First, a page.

European Chemicals Agency capitulates to agrochemical lobby on glyphosate
In a March 15 decision that violates the precautionary principle, scientific evidence and the European Union's presumed commitment to public health, worker protection and the defense of the environment, the Risk Assessment Committee of the European Chemicals Agency (ECHA) ruled that the toxic herbicide glyphosate, the active ingredient in Monsanto's Roundup, is not carcinogenic. The ECHA has 6 months to produce a report based on this decision which will relaunch efforts to renew glyphosate use in the European Union for an extended period.
Like the earlier report from the European Food Safety Agency which followed the World Health Organization's International Agency for Research on Cancer March 2015 classification of glyphosate as "probably carcinogenic to humans", the Risk Assessment Committee based its finding largely on unpublished industry reports. Substantial evidence from independent researchers was disregarded in a 'weight of evidence' approach which prioritizes 'risk' over hazard elimination. And the report was issued two days after internal Monsanto documents released by a United States court documented the company's consistent efforts to produce glyphosate-friendly studies and squash independent review by government regulatory bodies. The court released the documents, which reveal the extent of collusion between Monsanto and the Environmental Protection Agency, in response to a lawsuit brought by agricultural workers linking glyphosate exposure to non-Hodgkin's lymphoma, a blood cancer.
The European Commission must issue a final decision by the end of 2017. Glyphosate reauthorization will again be put to a vote by member states in the EU's Standing Committee on Plants, Animals, Food and Feed; in the absence of a qualified majority, the Commission will decide.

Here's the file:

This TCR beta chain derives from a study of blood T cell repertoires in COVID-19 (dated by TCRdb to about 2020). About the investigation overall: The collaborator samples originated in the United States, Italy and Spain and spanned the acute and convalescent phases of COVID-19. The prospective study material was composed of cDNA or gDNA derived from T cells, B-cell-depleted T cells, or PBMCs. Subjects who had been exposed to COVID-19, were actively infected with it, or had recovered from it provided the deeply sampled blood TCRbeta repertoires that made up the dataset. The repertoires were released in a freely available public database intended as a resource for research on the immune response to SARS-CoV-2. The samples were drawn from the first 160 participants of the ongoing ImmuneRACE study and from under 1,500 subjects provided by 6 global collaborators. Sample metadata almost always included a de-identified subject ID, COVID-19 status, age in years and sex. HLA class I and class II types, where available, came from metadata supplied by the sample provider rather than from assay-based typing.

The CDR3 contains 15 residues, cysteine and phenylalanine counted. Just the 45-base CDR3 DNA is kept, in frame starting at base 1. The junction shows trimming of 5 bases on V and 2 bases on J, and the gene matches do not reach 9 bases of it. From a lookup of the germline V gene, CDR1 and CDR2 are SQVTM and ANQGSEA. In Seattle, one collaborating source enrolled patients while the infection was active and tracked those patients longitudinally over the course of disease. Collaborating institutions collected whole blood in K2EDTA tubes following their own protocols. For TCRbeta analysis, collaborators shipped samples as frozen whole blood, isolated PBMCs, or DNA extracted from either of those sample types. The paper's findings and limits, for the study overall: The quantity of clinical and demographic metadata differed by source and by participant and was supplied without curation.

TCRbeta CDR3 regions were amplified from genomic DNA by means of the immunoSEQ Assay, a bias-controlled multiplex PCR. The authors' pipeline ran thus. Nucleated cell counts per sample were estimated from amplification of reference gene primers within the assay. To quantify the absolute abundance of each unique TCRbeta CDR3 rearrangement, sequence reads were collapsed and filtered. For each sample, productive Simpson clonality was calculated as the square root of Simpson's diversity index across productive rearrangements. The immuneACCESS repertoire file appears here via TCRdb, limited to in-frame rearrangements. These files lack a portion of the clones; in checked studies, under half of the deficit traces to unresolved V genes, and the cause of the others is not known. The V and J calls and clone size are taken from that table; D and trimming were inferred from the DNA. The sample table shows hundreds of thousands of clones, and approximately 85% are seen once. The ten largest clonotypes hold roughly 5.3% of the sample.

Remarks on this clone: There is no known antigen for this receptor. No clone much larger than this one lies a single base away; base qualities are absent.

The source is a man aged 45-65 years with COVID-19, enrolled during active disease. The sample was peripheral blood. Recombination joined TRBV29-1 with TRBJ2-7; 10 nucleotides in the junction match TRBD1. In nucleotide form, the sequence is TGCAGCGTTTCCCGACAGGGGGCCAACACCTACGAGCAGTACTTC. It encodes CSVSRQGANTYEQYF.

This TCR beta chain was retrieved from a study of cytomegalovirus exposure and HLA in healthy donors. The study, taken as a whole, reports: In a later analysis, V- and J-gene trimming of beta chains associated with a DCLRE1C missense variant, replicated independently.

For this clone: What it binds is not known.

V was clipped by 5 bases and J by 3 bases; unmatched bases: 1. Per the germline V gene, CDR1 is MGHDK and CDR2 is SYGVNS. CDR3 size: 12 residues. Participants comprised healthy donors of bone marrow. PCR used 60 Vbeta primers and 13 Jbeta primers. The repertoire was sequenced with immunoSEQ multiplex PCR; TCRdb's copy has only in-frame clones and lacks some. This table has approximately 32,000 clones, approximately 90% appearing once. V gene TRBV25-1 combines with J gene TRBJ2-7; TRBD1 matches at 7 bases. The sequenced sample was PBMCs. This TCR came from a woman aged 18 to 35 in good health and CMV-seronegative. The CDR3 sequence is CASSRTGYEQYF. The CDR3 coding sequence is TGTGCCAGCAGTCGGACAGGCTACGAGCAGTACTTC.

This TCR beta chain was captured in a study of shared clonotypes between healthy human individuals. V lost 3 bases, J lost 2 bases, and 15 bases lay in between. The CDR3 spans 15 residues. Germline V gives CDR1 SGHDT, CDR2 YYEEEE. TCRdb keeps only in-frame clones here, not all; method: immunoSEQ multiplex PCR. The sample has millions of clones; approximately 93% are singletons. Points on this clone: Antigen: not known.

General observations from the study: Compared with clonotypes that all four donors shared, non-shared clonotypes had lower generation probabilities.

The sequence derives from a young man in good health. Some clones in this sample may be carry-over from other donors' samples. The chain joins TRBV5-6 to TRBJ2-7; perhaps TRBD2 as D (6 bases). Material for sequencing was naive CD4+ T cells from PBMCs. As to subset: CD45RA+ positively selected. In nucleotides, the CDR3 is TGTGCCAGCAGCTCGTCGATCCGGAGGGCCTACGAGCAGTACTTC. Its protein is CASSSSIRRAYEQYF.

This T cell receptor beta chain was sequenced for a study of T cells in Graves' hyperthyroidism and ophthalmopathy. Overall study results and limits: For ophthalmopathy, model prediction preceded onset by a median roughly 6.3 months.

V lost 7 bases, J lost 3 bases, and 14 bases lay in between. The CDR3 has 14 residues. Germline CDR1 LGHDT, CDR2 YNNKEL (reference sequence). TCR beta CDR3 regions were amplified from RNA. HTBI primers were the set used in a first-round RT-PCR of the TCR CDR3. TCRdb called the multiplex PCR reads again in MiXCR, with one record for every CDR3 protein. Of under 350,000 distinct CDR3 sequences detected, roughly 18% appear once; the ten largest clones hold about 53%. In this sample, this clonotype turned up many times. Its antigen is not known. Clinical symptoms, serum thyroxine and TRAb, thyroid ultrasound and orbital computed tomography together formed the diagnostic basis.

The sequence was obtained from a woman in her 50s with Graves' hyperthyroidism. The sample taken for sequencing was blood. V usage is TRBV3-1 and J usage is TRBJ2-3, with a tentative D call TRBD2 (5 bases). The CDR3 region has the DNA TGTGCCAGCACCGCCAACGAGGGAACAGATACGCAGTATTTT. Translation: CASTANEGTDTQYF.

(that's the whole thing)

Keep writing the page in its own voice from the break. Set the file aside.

In Europe, the fight over glyphosate, and the wider struggle to rescue the food system from its addiction to toxic pesticides and destructive production methods, has come full circle to where it was one year ago. Public authorities have once more demonstrated the extent of their capture by the industry they are charged with regulating, while new evidence for banning glyphosate continues to accumulate. Sustained public pressure is needed now more than ever to take our food system off the pesticide treadmill.
CLICK HERE to sign the European Citizens' Initiative petition calling on the European Commission to propose to member states a ban on glyphosate, to reform the pesticide approval procedure, and to set EU-wide mandatory reduction targets for pesticide use. You must be a citizen of the European Union to be able to sign.